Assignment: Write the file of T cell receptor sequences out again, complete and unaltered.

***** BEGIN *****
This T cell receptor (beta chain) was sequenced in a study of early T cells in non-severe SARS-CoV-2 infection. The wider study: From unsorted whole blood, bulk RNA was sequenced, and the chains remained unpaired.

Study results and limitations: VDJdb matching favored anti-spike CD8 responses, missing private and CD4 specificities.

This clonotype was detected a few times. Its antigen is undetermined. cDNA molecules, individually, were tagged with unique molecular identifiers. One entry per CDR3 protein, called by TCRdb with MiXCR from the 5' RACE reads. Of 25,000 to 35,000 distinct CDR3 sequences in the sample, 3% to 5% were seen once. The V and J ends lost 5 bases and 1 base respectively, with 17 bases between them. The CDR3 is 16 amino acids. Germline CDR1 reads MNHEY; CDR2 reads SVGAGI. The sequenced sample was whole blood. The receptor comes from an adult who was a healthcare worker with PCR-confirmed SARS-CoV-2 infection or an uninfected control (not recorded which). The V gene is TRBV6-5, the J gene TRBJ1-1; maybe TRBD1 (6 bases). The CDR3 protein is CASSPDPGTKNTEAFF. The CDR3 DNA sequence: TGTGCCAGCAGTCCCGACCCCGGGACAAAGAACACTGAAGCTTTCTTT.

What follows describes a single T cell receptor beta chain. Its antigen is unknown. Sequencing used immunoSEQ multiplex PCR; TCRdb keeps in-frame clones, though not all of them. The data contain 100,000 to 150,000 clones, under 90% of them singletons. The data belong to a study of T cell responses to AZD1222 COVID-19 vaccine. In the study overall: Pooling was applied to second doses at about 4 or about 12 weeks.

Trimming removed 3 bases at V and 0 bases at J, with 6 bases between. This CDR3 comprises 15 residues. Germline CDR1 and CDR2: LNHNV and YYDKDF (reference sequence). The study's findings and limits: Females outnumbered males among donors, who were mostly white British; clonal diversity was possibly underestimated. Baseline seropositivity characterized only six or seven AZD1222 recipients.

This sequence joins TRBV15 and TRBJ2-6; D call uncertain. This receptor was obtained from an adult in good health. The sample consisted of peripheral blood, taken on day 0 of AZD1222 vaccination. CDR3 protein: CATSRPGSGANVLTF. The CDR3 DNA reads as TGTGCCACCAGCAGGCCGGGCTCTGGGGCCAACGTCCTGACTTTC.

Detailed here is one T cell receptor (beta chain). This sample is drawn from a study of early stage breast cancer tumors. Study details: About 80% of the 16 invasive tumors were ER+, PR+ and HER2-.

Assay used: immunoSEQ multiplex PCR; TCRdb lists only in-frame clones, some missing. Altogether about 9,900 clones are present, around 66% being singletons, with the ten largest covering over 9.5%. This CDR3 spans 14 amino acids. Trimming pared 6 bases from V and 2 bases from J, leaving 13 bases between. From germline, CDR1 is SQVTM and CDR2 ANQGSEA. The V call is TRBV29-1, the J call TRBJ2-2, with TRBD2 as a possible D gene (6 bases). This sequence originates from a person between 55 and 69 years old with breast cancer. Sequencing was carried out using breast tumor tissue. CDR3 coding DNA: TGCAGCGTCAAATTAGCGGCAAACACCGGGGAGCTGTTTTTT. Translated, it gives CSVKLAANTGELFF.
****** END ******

This T cell receptor (beta chain) was sequenced in a study of early T cells in non-severe SARS-CoV-2 infection. The wider study: From unsorted whole blood, bulk RNA was sequenced, and the chains remained unpaired.

Study results and limitations: VDJdb matching favored anti-spike CD8 responses, missing private and CD4 specificities.

This clonotype was detected a few times. Its antigen is undetermined. cDNA molecules, individually, were tagged with unique molecular identifiers. One entry per CDR3 protein, called by TCRdb with MiXCR from the 5' RACE reads. Of 25,000 to 35,000 distinct CDR3 sequences in the sample, 3% to 5% were seen once. The V and J ends lost 5 bases and 1 base respectively, with 17 bases between them. The CDR3 is 16 amino acids. Germline CDR1 reads MNHEY; CDR2 reads SVGAGI. The sequenced sample was whole blood. The receptor comes from an adult who was a healthcare worker with PCR-confirmed SARS-CoV-2 infection or an uninfected control (not recorded which). The V gene is TRBV6-5, the J gene TRBJ1-1; maybe TRBD1 (6 bases). The CDR3 protein is CASSPDPGTKNTEAFF. The CDR3 DNA sequence: TGTGCCAGCAGTCCCGACCCCGGGACAAAGAACACTGAAGCTTTCTTT.

What follows describes a single T cell receptor beta chain. Its antigen is unknown. Sequencing used immunoSEQ multiplex PCR; TCRdb keeps in-frame clones, though not all of them. The data contain 100,000 to 150,000 clones, under 90% of them singletons. The data belong to a study of T cell responses to AZD1222 COVID-19 vaccine. In the study overall: Pooling was applied to second doses at about 4 or about 12 weeks.

Trimming removed 3 bases at V and 0 bases at J, with 6 bases between. This CDR3 comprises 15 residues. Germline CDR1 and CDR2: LNHNV and YYDKDF (reference sequence). The study's findings and limits: Females outnumbered males among donors, who were mostly white British; clonal diversity was possibly underestimated. Baseline seropositivity characterized only six or seven AZD1222 recipients.

This sequence joins TRBV15 and TRBJ2-6; D call uncertain. This receptor was obtained from an adult in good health. The sample consisted of peripheral blood, taken on day 0 of AZD1222 vaccination. CDR3 protein: CATSRPGSGANVLTF. The CDR3 DNA reads as TGTGCCACCAGCAGGCCGGGCTCTGGGGCCAACGTCCTGACTTTC.

Detailed here is one T cell receptor (beta chain). This sample is drawn from a study of early stage breast cancer tumors. Study details: About 80% of the 16 invasive tumors were ER+, PR+ and HER2-.

Assay used: immunoSEQ multiplex PCR; TCRdb lists only in-frame clones, some missing. Altogether about 9,900 clones are present, around 66% being singletons, with the ten largest covering over 9.5%. This CDR3 spans 14 amino acids. Trimming pared 6 bases from V and 2 bases from J, leaving 13 bases between. From germline, CDR1 is SQVTM and CDR2 ANQGSEA. The V call is TRBV29-1, the J call TRBJ2-2, with TRBD2 as a possible D gene (6 bases). This sequence originates from a person between 55 and 69 years old with breast cancer. Sequencing was carried out using breast tumor tissue. CDR3 coding DNA: TGCAGCGTCAAATTAGCGGCAAACACCGGGGAGCTGTTTTTT. Translated, it gives CSVKLAANTGELFF.